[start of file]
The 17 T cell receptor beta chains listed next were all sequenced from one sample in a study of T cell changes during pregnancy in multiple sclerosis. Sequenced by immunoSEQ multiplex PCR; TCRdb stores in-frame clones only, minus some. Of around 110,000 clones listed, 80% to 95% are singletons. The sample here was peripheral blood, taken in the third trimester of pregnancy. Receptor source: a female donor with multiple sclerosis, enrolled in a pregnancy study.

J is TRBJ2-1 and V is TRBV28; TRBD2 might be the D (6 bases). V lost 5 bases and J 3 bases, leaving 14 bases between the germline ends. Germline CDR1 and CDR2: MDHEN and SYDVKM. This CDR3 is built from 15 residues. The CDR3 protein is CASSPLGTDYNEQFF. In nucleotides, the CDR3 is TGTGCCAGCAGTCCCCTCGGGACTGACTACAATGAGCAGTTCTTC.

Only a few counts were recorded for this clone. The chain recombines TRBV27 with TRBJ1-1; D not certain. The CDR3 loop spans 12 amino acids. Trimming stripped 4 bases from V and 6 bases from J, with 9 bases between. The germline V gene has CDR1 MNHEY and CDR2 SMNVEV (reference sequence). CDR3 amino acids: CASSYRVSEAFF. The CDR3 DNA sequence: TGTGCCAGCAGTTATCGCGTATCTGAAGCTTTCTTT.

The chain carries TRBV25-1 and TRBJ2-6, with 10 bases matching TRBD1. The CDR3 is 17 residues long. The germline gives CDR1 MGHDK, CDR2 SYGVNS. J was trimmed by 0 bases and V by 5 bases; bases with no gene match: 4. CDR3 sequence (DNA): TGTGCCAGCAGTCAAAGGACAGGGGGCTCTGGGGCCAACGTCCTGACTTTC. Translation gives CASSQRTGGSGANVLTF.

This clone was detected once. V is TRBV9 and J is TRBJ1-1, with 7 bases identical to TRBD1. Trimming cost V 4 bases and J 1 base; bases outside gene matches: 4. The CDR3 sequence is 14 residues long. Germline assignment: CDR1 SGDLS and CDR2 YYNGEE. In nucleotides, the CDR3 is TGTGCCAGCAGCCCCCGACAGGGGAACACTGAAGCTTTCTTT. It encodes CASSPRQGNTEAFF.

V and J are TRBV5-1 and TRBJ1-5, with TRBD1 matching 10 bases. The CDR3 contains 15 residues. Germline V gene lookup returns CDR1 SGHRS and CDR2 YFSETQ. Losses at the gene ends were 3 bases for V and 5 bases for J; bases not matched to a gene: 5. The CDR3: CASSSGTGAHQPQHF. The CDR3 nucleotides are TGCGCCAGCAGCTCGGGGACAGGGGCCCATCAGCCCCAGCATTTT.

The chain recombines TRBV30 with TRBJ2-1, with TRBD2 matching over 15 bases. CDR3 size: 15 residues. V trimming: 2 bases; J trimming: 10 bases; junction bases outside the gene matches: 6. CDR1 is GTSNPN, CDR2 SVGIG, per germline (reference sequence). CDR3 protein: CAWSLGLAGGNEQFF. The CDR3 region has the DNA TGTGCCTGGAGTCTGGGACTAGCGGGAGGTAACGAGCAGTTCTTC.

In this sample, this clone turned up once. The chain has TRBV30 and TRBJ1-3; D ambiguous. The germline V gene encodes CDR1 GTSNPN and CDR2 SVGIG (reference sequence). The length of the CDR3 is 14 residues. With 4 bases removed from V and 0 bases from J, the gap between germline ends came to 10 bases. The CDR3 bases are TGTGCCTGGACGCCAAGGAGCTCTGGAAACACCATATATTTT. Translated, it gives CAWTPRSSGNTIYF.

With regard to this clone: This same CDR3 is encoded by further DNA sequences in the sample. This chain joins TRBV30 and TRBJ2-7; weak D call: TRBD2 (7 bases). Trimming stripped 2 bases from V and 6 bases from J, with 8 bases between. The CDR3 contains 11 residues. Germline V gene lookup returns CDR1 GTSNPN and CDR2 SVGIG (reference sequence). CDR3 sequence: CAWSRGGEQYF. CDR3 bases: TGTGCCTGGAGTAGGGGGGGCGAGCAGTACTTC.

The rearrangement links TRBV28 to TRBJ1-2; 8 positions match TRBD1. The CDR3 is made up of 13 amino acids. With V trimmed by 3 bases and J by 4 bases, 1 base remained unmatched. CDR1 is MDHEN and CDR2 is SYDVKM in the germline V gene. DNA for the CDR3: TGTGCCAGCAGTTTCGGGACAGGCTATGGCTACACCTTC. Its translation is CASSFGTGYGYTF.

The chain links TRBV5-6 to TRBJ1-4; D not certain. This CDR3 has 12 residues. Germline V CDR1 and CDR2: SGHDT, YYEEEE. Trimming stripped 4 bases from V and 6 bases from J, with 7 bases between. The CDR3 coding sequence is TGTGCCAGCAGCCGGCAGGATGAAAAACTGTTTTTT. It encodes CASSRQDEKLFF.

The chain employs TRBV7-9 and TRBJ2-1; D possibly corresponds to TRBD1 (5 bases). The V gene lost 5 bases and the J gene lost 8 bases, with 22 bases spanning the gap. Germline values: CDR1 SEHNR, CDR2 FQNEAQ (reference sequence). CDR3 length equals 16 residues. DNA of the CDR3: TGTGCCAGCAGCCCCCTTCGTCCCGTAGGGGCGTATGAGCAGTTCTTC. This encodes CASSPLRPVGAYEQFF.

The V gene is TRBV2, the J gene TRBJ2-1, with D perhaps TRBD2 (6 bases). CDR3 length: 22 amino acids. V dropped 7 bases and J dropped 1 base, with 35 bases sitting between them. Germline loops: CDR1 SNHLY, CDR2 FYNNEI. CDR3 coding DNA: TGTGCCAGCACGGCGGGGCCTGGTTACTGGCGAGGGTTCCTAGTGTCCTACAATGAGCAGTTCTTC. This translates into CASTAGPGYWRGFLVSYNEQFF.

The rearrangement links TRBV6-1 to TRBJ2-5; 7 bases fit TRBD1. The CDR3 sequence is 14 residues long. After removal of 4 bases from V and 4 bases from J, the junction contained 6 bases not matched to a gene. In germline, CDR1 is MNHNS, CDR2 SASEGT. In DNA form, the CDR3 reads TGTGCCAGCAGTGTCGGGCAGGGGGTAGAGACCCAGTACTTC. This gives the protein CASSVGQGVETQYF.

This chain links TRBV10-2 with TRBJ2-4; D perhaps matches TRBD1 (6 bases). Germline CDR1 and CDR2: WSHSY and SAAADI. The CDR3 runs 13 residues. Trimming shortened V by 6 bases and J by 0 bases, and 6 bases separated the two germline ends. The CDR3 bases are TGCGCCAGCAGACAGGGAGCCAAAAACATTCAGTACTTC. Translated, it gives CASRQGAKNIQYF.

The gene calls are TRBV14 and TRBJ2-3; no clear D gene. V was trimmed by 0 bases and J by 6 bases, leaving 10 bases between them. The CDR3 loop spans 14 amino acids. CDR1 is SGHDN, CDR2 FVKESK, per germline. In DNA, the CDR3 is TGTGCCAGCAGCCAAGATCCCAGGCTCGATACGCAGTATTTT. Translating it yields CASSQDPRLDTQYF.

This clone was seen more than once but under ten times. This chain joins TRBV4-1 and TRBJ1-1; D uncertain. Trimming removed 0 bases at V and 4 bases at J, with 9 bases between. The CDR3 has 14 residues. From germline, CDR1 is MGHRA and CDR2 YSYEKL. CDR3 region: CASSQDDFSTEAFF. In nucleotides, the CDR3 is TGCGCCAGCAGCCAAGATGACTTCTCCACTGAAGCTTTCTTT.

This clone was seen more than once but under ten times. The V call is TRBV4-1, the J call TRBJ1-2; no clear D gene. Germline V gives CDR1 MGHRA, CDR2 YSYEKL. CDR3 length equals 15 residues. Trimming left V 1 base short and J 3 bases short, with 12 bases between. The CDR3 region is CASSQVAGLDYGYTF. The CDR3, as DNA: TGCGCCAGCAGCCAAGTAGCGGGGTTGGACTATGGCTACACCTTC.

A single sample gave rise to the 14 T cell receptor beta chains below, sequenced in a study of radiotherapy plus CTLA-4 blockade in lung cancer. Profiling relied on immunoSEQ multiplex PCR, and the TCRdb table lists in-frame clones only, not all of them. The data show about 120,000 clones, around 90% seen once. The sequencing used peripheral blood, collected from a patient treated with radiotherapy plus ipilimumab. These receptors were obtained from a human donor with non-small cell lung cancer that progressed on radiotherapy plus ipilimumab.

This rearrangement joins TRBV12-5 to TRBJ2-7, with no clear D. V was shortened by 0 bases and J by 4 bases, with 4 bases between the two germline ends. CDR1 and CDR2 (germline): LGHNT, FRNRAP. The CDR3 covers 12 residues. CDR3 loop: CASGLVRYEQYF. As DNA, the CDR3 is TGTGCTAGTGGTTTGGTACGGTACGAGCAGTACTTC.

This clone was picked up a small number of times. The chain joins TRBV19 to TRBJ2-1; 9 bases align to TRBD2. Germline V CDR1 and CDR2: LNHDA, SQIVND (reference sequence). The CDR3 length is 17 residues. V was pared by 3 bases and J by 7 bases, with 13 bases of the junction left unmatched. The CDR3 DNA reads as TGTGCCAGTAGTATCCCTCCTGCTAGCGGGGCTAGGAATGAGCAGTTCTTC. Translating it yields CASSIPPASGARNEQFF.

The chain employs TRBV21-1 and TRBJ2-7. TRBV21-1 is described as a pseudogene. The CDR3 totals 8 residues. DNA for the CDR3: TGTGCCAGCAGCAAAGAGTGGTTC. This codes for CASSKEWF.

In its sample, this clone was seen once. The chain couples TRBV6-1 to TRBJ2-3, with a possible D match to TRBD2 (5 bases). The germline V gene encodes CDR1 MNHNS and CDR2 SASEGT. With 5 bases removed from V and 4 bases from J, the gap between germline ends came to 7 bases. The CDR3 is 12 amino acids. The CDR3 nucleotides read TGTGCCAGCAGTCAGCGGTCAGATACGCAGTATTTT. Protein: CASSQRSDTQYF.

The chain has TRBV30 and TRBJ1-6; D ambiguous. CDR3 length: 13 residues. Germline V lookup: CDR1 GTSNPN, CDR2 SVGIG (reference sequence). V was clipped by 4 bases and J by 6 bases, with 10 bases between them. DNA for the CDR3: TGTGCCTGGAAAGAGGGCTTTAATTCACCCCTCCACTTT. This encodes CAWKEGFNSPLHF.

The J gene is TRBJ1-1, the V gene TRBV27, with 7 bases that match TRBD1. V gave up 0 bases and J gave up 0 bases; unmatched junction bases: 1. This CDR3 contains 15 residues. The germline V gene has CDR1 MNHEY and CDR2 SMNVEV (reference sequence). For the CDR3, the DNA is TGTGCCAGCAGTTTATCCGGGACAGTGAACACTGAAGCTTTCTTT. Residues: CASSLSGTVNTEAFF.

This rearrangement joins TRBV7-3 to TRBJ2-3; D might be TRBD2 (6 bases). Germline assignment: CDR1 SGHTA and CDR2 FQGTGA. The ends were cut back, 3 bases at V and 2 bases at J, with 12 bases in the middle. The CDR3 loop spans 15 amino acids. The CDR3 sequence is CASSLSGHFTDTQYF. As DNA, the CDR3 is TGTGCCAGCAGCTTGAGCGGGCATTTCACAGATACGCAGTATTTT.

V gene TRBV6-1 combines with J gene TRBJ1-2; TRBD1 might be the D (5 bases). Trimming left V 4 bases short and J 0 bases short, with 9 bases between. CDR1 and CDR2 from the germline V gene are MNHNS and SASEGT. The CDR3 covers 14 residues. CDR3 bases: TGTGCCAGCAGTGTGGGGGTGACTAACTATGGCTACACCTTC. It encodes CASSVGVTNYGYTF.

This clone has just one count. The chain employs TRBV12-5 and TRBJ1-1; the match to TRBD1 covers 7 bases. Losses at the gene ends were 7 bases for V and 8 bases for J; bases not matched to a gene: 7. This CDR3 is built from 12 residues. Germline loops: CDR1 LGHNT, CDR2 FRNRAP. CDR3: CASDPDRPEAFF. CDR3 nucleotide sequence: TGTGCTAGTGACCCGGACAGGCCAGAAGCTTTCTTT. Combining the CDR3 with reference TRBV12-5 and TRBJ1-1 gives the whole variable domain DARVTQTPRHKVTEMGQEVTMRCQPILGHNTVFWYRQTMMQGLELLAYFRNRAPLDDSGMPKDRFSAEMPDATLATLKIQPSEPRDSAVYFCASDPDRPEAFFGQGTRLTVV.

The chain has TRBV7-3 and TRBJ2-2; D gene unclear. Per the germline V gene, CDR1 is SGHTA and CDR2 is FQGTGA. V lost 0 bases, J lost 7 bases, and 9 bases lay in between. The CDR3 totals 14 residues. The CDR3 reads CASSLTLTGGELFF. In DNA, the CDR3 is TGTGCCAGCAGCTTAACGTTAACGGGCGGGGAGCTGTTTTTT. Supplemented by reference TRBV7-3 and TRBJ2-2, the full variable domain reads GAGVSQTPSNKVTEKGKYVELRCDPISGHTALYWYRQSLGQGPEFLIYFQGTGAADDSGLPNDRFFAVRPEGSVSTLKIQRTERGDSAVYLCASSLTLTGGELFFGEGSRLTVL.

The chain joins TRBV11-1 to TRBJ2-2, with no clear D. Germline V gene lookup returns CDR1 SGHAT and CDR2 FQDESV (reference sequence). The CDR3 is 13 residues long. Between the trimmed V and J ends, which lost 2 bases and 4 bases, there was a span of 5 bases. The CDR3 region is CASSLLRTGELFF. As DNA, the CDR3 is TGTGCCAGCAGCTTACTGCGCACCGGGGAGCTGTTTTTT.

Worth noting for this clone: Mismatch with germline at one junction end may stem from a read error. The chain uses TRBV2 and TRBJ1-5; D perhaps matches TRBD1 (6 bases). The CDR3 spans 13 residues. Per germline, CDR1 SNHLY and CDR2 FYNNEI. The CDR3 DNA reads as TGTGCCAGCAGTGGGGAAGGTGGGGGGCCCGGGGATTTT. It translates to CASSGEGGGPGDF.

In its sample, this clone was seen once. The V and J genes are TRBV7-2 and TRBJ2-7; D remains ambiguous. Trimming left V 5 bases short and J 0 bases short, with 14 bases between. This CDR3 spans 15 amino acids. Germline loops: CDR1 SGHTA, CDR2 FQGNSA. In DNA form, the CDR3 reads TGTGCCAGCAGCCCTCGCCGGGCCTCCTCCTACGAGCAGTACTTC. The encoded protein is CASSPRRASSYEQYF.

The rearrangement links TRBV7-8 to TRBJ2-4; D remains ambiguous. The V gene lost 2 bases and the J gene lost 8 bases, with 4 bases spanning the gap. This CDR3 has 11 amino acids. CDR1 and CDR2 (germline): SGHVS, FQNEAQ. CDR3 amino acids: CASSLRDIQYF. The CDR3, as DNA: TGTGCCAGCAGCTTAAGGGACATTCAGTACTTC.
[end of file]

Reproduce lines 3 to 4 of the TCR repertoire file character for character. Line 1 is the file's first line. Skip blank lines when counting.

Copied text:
Only a few counts were recorded for this clone. The chain recombines TRBV27 with TRBJ1-1; D not certain. The CDR3 loop spans 12 amino acids. Trimming stripped 4 bases from V and 6 bases from J, with 9 bases between. The germline V gene has CDR1 MNHEY and CDR2 SMNVEV (reference sequence). CDR3 amino acids: CASSYRVSEAFF. The CDR3 DNA sequence: TGTGCCAGCAGTTATCGCGTATCTGAAGCTTTCTTT.

The chain carries TRBV25-1 and TRBJ2-6, with 10 bases matching TRBD1. The CDR3 is 17 residues long. The germline gives CDR1 MGHDK, CDR2 SYGVNS. J was trimmed by 0 bases and V by 5 bases; bases with no gene match: 4. CDR3 sequence (DNA): TGTGCCAGCAGTCAAAGGACAGGGGGCTCTGGGGCCAACGTCCTGACTTTC. Translation gives CASSQRTGGSGANVLTF.